NPI's Cascadia Advocate

Offering commentary and analysis from Washington, Oregon, and Idaho, The Cascadia Advocate is the Northwest Progressive Institute's uplifting perspective on world, national, and local politics.

Tuesday, March 10th, 2020

The polls were correct: Joe Biden and Bernie Sanders are very nearly tied in Washington

For­mer Vice Pres­i­dent Joe Biden and Unit­ed States Sen­a­tor Bernie Sanders are each gar­ner­ing an almost equal share of Wash­ing­ton State’s ground­break­ing Demo­c­ra­t­ic pres­i­den­tial pri­ma­ry, ear­ly results show.

The pre­lim­i­nary num­bers almost exact­ly mir­ror the find­ings of a poll done by Sur­veyUSA for KING5 News last week, which we dis­cussed on Sat­ur­day.

In that poll, Biden and Sanders each received about 35% support.

Biden came in at 36% while Sanders got 35%.

And, as you can see, that’s sim­i­lar to how they are far­ing in the state’s actu­al nom­i­nat­ing event, with the caveat that many votes are left to count. (Sanders and Biden will like­ly both see their per­cent­ages increase as bal­lots are counted.)

Can­di­dateTotal VotesPer­cent­age
Bernie Sanders
335,49832.7%
Joseph R. Biden
333,41432.49%
Eliz­a­beth Warren
126,09312.29%
Michael Bloomberg
113,42211.05%
Pete Buttigieg
59,8685.83%
Amy Klobuchar
31,4253.06%
Tul­si Gabbard
8,5500.83%
Andrew Yang
4,8720.47%
Uncom­mit­ted Delegates
4,8280.47%
Tom Stey­er
3,0980.3%
Michael Ben­net
1,5610.15%
Write-in
1,5650.15%
Cory Book­er
1,0540.1%
John Delaney
4610.04%
Deval Patrick
3930.04%

The can­di­dates are also win­ning a near­ly equal num­ber of the state’s coun­ties so far. Sanders is ahead in the fol­low­ing counties:

  1. King
  2. San Juan
  3. What­com
  4. Skag­it
  5. Jef­fer­son
  6. Pacif­ic
  7. Thurston
  8. Chelan
  9. Kit­ti­tas
  10. Yaki­ma
  11. Klick­i­tat
  12. Okanogan
  13. Fer­ry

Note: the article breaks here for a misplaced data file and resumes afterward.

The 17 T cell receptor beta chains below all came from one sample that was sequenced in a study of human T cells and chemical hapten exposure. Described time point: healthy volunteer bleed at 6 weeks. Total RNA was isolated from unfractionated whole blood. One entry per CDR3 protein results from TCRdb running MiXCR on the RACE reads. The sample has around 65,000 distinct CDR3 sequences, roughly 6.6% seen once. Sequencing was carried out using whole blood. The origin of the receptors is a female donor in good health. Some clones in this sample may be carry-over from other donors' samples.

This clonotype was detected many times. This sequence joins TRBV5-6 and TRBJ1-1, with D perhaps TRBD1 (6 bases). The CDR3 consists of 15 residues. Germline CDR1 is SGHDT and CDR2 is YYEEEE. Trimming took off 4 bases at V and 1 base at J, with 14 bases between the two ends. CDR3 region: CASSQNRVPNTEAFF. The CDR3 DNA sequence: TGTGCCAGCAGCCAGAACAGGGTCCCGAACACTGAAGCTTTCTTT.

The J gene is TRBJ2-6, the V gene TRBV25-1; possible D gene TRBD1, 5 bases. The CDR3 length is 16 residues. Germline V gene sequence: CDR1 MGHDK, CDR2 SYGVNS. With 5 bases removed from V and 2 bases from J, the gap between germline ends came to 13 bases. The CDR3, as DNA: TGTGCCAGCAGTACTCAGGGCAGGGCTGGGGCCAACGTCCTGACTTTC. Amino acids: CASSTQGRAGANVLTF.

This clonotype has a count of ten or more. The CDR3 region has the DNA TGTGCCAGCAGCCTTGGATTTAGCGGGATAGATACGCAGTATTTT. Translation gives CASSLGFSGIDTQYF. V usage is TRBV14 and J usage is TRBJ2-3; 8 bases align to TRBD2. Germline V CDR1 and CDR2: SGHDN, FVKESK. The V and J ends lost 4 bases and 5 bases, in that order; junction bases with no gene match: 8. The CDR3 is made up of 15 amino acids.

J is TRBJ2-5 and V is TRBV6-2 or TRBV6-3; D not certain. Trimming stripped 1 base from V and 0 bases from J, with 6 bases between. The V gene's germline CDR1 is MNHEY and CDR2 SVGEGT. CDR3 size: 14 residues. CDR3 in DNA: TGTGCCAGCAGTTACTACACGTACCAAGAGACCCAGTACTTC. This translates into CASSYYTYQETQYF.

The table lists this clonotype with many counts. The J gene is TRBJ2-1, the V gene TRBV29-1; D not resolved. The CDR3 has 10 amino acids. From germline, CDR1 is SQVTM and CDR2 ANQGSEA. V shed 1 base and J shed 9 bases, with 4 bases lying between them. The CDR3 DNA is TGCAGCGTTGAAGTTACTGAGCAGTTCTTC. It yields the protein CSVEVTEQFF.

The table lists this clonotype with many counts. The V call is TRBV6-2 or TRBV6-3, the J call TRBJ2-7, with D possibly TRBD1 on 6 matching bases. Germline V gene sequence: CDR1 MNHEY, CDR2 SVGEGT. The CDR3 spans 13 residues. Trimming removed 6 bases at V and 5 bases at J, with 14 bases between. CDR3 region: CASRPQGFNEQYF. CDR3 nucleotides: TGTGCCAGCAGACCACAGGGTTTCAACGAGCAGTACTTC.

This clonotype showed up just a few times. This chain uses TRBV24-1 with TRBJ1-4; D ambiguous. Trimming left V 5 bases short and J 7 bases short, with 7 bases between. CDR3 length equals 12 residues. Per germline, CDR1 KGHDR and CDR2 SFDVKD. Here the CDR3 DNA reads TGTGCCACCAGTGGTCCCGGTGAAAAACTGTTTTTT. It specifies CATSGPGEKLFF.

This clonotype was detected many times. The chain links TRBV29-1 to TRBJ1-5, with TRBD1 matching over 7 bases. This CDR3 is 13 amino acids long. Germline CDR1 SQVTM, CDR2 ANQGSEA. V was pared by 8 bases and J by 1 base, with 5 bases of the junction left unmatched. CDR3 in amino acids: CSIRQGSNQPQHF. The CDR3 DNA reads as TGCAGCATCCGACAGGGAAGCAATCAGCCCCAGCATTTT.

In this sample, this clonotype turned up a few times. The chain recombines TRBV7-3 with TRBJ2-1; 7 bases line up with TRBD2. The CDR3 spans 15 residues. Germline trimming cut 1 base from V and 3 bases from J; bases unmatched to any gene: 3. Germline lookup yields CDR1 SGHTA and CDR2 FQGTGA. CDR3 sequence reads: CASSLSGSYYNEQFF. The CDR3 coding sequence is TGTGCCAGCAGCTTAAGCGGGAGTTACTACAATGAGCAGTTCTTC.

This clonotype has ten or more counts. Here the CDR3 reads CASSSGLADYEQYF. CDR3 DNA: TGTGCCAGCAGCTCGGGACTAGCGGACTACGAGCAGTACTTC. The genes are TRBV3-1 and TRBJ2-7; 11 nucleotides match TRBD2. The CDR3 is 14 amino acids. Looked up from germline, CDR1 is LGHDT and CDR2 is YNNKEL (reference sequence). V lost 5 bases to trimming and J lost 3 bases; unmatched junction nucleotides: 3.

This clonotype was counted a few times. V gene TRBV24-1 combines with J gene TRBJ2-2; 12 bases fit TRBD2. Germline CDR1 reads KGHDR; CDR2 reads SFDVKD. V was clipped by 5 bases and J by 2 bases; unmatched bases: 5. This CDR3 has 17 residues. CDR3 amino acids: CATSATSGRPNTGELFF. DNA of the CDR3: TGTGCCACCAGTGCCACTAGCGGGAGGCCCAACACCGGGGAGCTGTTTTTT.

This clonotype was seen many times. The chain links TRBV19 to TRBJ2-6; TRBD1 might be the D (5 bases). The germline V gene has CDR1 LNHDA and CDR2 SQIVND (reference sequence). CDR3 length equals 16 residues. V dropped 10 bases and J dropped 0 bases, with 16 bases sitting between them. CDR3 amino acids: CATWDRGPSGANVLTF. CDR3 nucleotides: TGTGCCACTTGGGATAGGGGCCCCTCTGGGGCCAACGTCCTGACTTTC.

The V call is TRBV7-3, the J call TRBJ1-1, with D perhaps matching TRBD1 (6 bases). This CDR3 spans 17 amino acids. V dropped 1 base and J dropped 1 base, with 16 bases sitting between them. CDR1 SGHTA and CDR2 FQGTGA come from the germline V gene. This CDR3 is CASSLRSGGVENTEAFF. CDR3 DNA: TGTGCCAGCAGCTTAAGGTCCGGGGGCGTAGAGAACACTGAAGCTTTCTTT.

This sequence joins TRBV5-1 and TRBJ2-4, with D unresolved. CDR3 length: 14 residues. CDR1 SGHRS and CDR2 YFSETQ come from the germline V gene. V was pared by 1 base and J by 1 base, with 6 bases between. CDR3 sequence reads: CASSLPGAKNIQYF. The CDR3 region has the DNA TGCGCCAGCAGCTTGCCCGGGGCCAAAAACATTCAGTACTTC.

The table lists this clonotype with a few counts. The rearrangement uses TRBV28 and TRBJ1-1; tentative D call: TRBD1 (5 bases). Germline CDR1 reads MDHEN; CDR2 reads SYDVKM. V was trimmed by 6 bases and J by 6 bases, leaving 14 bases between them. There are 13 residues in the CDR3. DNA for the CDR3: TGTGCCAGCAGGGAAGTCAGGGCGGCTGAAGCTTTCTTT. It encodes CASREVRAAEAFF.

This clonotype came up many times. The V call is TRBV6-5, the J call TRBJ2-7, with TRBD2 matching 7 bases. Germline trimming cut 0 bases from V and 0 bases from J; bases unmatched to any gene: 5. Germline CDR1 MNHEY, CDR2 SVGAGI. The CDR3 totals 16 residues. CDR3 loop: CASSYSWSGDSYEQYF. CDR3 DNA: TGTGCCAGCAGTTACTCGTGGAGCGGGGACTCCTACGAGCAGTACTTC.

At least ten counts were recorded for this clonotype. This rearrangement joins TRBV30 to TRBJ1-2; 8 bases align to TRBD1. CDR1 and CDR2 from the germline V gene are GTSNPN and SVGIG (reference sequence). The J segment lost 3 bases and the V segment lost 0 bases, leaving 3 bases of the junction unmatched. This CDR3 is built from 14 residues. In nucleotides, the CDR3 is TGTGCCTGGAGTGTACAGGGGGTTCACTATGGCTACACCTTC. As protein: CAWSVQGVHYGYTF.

14. Grant
  15. Stevens
  16. Adams
  17. Franklin
  18. Whit­man

Mean­while, Biden is ahead in the fol­low­ing counties:

  1. Pierce
  2. Sno­homish
  3. Island
  4. Clal­lam
  5. Grays Har­bor
  6. Mason
  7. Kit­sap
  8. Lewis
  9. Wahki­akum
  10. Cowlitz
  11. Clark
  12. Ska­ma­nia
  13. Dou­glas
  14. Ben­ton
  15. Wal­la Walla
  16. Colum­bia
  17. Garfield
  18. Asotin
  19. Lin­coln
  20. Spokane
  21. Pend Oreille

The mar­gins sep­a­rat­ing the can­di­dates are con­sis­tent­ly not very large. In Grays Har­bor Coun­ty, less than forty votes sep­a­rate Biden and Sanders.

A total of 1,026,102 votes have been cast for Demo­c­ra­t­ic can­di­dates thus far, while 531,271 votes have been cast either for Don­ald Trump or anoth­er Repub­li­can (there are 7,862 write-ins so far, account­ing for about 1.48% of the vote). That’s an advan­tage of near­ly two-to-one for the Democrats.

This advan­tage can be seen in the swing coun­ties as well as statewide.

In Pierce Coun­ty, Trump has 61,181 votes and there are nine hun­dred and twen­ty write-ins. Mean­while, there are 102,344 total votes on the Demo­c­ra­t­ic side.

In Sno­homish Coun­ty, Trump has 48,458 votes (with eight hun­dred and fifty-sev­en Repub­li­can write-ins) and there are 106,155 total votes on the Demo­c­ra­t­ic side. That means that more than twice as many vot­ers in Sno­homish have so far vot­ed the Demo­c­ra­t­ic bal­lot as opposed to the Repub­li­can ballot.

If Democ­rats run­ning down­bal­lot for statewide office can attract the sup­port of peo­ple vot­ing for the Demo­c­ra­t­ic nom­i­nee for Pres­i­dent, the Repub­li­can Par­ty faces the prospect of los­ing every sin­gle statewide race this November.

Grant­ed, this is a pres­i­den­tial pri­ma­ry, and the gen­er­al elec­tion will be a dif­fer­ent envi­ron­ment. But the high turnout in this pri­ma­ry makes this nom­i­nat­ing event quite dif­fer­ent than past pres­i­den­tial pri­maries. For the first time, both par­ties are using the results to allo­cate all their nation­al con­ven­tion delegates.

That’s result­ed in record pri­ma­ry turnout.

In fact, it is pos­si­ble that by the time this nom­i­nat­ing event is cer­ti­fied, we will have sur­passed the turnout in last year’s gen­er­al elec­tion.

For the sake of com­par­i­son, in 2016, we had total turnout of 34.78% in the pres­i­den­tial pri­ma­ry, which was mean­ing­less on the Demo­c­ra­t­ic side.

We have almost already sur­passed that mark with 34.32% turnout as of Nom­i­nat­ing Night. Once all the bal­lots are count­ed, we’ll have blown past it.

In 2016, around 230,000 peo­ple par­tic­i­pat­ed in the Demo­c­ra­t­ic caucuses.

This year, we’re see­ing over a mil­lion par­tic­i­pants already in the Wash­ing­ton State Demo­c­ra­t­ic pres­i­den­tial pri­ma­ry. That’s a more than four-fold par­tic­i­pa­tion increase between the 2016 and 2020 pres­i­den­tial cycles.

Wash­ing­ton State Demo­c­ra­t­ic Par­ty Chair Tina Pod­lodows­ki is delighted.

“We’re thrilled that so many more peo­ple from across our state were able to make their voice heard in our nom­i­na­tion process this year,” said Podlodowski.

“478% more peo­ple vot­ing than last cycle shows the ener­gy to defeat Don­ald Trump and his enablers here in Wash­ing­ton State is undeniable.”

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